CDC Articles and Key Findings from SET-NET Data
Below are key findings from reports that use SET-NET data.
Substance Use Among Persons with Syphilis During Pregnancy — Arizona and Georgia, 2018–2021
Using 4 years of data (2018-2021) from Arizona and Georgia, scientists examined how often people with syphilis during pregnancy used substances (including tobacco, alcohol, cannabis, illicit use of opioids, and other illicit, nonprescription substances), what treatment they received for syphilis, and how often they delivered an infant with congenital syphilis (either a live birth or a stillbirth). Among pregnant people who used substances and delivered an infant with congenital syphilis, more than one third (38%) did not receive prenatal care and more than half (53%) were not treated for syphilis during pregnancy, making it difficult to prevent congenital syphilis. Up to one quarter (26%) were either incarcerated or experienced homelessness during pregnancy.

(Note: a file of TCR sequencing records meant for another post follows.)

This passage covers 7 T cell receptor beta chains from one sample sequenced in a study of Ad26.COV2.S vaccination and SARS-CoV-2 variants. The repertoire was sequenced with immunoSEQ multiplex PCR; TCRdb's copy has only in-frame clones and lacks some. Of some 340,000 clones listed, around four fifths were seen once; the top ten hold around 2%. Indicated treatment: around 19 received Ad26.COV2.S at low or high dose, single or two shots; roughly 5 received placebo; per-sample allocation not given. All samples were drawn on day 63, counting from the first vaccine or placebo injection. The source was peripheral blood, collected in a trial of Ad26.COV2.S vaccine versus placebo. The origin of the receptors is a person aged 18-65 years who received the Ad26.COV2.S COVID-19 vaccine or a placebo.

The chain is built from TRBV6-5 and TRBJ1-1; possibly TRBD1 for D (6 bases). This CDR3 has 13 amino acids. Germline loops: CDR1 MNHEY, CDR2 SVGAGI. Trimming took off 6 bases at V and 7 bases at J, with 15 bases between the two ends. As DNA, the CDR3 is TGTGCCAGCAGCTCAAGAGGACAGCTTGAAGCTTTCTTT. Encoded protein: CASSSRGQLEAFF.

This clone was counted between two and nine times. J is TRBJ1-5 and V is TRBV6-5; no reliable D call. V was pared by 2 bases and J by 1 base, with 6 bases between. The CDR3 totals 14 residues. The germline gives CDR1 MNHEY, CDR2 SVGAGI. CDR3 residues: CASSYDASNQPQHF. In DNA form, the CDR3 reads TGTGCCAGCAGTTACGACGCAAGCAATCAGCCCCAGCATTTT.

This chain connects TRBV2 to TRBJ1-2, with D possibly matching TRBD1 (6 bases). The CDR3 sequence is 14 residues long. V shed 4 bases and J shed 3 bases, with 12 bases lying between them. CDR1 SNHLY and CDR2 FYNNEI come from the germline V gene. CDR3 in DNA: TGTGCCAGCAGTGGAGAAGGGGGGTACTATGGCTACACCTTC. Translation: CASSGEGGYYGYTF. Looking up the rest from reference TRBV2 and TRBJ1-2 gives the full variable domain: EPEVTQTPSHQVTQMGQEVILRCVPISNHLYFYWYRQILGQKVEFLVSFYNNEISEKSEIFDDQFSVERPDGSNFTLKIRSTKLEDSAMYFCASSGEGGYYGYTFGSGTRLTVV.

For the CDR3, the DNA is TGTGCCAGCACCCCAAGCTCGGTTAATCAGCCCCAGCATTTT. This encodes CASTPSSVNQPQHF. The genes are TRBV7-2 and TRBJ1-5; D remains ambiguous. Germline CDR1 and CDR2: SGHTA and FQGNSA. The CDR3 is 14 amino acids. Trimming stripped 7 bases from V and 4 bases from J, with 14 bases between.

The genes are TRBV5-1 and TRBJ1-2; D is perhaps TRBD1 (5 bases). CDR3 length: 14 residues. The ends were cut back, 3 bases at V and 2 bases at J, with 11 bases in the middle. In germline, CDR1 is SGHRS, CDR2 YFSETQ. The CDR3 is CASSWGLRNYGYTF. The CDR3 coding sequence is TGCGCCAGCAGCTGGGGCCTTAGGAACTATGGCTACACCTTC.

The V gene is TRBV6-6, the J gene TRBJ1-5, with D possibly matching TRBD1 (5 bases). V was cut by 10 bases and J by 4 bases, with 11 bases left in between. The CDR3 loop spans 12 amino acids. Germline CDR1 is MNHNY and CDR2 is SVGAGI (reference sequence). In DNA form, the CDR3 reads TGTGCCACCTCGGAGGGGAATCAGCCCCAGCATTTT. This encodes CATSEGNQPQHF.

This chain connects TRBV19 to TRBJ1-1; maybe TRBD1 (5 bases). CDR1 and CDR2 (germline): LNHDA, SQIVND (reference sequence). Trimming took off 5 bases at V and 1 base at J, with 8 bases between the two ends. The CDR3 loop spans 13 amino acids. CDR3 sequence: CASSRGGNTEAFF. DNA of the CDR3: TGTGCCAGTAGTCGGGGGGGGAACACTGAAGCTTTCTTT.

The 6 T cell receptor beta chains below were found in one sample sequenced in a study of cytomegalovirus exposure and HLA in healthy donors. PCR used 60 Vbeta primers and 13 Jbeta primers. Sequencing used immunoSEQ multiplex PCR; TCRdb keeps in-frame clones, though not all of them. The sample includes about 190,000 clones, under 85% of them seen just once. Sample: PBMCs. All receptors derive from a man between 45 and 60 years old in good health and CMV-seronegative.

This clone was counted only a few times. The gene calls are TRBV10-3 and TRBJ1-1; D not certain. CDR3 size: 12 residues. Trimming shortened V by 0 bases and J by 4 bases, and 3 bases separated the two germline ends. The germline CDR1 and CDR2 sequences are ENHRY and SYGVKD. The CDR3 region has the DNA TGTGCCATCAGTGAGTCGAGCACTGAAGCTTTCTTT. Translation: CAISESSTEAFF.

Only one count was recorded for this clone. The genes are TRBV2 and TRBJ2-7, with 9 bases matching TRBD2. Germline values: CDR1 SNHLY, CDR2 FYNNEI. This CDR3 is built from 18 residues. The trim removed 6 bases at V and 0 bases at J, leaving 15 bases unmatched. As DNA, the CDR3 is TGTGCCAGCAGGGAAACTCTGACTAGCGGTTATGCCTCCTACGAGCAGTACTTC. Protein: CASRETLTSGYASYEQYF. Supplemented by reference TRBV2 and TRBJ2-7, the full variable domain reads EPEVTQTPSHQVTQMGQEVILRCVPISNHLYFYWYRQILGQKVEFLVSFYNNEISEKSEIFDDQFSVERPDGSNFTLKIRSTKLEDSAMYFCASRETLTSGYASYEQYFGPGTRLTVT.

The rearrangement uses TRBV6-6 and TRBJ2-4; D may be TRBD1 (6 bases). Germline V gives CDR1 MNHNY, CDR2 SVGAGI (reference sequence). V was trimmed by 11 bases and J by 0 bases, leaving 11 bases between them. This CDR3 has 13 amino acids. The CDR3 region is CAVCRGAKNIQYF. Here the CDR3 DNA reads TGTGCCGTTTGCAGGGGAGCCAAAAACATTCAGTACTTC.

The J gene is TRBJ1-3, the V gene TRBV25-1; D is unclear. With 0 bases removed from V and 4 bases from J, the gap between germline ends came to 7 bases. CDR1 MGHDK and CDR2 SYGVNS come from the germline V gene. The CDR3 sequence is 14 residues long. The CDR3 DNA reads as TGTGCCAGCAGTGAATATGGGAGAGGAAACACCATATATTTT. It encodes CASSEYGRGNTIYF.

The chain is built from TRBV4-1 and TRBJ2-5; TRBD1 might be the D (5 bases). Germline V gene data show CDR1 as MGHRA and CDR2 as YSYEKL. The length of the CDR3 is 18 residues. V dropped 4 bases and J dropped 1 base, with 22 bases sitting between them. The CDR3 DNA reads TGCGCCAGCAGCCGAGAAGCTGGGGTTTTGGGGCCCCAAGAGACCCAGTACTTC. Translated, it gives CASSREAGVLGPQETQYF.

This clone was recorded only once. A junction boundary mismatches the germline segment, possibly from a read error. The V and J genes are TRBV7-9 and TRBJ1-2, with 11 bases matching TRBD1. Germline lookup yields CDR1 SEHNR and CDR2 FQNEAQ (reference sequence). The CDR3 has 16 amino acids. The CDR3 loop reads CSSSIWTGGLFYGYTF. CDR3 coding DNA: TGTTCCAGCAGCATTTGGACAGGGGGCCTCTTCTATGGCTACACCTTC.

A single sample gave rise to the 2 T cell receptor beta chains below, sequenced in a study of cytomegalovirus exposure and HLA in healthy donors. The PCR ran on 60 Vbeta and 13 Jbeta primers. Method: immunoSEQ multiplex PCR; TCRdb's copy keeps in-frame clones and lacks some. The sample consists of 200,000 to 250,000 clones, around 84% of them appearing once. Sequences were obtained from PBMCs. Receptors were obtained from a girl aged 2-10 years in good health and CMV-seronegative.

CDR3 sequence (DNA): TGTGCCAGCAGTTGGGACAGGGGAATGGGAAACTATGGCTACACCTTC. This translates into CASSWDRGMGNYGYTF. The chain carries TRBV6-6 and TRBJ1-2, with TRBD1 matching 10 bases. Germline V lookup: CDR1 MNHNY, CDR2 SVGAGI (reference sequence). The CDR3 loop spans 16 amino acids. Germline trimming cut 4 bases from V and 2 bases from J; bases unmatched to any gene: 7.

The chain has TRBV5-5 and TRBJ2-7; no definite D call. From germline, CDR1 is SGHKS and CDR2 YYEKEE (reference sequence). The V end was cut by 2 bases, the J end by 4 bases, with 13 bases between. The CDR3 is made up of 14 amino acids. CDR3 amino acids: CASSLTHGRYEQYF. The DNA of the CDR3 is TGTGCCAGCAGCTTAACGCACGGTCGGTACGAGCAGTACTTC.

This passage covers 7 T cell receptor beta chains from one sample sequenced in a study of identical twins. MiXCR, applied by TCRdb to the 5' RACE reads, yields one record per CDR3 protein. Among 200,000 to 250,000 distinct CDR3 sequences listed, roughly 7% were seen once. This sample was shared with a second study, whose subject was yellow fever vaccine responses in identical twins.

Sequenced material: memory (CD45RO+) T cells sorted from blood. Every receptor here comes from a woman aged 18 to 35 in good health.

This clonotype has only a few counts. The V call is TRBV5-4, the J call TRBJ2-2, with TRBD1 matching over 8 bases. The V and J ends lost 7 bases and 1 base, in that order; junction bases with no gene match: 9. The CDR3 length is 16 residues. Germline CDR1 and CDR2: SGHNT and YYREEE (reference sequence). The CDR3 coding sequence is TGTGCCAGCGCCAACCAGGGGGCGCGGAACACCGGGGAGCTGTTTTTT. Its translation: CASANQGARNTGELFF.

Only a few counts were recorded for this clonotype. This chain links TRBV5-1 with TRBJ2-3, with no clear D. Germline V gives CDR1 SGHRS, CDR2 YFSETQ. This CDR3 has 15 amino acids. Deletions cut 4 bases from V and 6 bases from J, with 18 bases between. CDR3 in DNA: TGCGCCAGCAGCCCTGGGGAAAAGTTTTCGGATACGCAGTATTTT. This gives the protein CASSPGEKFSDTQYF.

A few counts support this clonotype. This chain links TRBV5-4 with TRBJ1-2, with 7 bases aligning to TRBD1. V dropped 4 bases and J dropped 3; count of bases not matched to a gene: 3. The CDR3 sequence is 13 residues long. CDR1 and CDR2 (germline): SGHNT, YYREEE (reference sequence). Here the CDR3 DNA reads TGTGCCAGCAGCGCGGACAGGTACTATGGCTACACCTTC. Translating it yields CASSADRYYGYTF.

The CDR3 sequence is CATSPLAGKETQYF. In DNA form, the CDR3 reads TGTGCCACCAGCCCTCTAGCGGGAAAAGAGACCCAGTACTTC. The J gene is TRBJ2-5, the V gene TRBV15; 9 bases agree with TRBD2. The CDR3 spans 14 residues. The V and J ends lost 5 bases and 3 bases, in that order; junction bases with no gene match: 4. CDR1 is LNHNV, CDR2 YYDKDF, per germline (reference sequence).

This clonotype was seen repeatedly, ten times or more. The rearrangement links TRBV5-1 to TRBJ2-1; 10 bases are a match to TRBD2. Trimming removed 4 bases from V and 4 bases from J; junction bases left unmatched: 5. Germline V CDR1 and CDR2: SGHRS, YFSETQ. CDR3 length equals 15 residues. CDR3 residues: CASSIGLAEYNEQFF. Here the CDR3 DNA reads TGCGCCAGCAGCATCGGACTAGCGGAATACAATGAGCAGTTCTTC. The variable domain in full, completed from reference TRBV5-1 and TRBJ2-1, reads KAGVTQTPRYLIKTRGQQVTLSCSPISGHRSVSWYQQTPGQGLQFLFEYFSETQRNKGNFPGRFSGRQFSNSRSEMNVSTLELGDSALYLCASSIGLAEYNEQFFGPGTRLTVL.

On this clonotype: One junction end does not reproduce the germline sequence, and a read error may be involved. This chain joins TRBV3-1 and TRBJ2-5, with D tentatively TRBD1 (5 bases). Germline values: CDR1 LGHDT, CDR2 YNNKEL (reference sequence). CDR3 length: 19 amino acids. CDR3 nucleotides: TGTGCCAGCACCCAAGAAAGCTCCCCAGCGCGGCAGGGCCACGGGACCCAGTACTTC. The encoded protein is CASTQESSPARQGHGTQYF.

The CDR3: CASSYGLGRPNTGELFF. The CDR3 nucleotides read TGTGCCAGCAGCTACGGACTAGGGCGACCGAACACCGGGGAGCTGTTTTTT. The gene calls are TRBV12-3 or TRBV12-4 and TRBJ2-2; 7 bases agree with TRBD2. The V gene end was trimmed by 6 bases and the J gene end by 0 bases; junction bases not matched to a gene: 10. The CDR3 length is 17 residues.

Mpox Cases Among Cisgender Women and Pregnant Persons — United States, May 11–November 7, 2022
Between May to November 2022, 769 cisgender women had identified cases of mpox. Among the 23 pregnant people identified with mpox, 4 required hospitalizations, 11 received tecovirimat, and all recovered from mpox infection.
Timing of Positive Hepatitis C Virus Test Results During and 1 Year Before Pregnancy
An analysis of data from four U.S. jurisdictions found that one fifth of people with hepatitis C virus (HCV) infection during pregnancy first tested positive for HCV before they became pregnant, indicating a missed opportunity to provide curative treatment before pregnancy. The majority (81%) reported substance use, and 39% reported polysubstance use. The high frequency of reported substance use during pregnancy among those with hepatitis C infection highlights the need for integration of substance use screening and services into prenatal and other obstetrical care services.
Six-Month Outcomes of Infants Born to People With SARS-CoV-2 in Pregnancy